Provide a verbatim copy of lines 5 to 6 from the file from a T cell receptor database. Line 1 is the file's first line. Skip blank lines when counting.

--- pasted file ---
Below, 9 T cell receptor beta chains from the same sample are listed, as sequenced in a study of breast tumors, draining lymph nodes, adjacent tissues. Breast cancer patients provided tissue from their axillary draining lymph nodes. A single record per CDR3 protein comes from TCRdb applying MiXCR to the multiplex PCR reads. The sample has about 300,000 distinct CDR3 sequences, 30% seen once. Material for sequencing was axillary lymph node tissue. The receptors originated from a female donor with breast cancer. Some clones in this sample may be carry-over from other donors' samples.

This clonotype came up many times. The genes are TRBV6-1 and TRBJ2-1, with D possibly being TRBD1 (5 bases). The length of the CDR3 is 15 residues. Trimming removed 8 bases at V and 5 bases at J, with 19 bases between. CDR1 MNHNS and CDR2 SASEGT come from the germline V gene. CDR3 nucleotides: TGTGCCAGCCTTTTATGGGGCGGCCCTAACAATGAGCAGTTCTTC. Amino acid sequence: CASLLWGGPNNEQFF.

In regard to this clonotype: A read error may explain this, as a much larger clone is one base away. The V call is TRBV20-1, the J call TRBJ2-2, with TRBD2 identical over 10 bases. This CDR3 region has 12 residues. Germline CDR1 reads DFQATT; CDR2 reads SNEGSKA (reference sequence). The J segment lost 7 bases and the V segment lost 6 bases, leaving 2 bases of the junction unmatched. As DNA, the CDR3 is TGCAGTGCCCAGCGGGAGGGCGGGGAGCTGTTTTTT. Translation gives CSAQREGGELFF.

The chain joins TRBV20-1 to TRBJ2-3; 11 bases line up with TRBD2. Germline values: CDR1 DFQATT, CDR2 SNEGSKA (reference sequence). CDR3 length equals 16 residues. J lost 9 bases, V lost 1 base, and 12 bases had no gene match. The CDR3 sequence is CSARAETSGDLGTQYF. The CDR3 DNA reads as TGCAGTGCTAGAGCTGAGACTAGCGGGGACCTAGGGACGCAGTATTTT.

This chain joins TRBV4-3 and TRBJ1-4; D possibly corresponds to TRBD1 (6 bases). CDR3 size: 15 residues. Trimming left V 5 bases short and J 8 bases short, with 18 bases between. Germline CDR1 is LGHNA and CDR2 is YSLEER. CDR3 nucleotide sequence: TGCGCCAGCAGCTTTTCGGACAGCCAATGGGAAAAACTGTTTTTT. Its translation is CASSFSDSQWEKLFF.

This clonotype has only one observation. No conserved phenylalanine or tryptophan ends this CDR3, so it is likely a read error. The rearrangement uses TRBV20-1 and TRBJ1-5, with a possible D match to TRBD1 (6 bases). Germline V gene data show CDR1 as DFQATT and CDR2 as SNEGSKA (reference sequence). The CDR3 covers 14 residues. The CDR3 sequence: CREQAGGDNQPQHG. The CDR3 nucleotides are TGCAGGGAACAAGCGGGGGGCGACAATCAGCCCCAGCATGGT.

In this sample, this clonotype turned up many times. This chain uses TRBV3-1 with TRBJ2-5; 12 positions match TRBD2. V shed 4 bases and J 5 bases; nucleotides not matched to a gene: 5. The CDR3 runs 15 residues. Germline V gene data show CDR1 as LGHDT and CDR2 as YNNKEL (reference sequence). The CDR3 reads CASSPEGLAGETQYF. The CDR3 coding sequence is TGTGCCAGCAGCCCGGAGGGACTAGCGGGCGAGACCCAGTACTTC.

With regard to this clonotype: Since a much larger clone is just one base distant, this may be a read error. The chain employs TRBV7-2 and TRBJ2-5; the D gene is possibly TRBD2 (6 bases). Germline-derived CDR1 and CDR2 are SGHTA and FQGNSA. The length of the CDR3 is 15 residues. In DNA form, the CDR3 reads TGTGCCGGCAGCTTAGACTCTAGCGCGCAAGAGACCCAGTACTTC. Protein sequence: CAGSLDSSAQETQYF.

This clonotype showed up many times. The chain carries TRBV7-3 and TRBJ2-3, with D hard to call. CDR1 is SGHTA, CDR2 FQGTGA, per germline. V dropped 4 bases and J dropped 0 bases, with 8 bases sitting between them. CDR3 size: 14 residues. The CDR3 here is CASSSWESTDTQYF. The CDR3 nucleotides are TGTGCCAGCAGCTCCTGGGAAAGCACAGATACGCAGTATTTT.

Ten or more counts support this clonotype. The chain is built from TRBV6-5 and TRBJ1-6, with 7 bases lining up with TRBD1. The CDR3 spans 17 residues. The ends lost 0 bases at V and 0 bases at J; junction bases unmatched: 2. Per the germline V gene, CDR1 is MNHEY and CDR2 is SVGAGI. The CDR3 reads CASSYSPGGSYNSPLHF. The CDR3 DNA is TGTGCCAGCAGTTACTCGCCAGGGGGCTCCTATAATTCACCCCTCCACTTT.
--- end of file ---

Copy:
This chain joins TRBV4-3 and TRBJ1-4; D possibly corresponds to TRBD1 (6 bases). CDR3 size: 15 residues. Trimming left V 5 bases short and J 8 bases short, with 18 bases between. Germline CDR1 is LGHNA and CDR2 is YSLEER. CDR3 nucleotide sequence: TGCGCCAGCAGCTTTTCGGACAGCCAATGGGAAAAACTGTTTTTT. Its translation is CASSFSDSQWEKLFF.

This clonotype has only one observation. No conserved phenylalanine or tryptophan ends this CDR3, so it is likely a read error. The rearrangement uses TRBV20-1 and TRBJ1-5, with a possible D match to TRBD1 (6 bases). Germline V gene data show CDR1 as DFQATT and CDR2 as SNEGSKA (reference sequence). The CDR3 covers 14 residues. The CDR3 sequence: CREQAGGDNQPQHG. The CDR3 nucleotides are TGCAGGGAACAAGCGGGGGGCGACAATCAGCCCCAGCATGGT.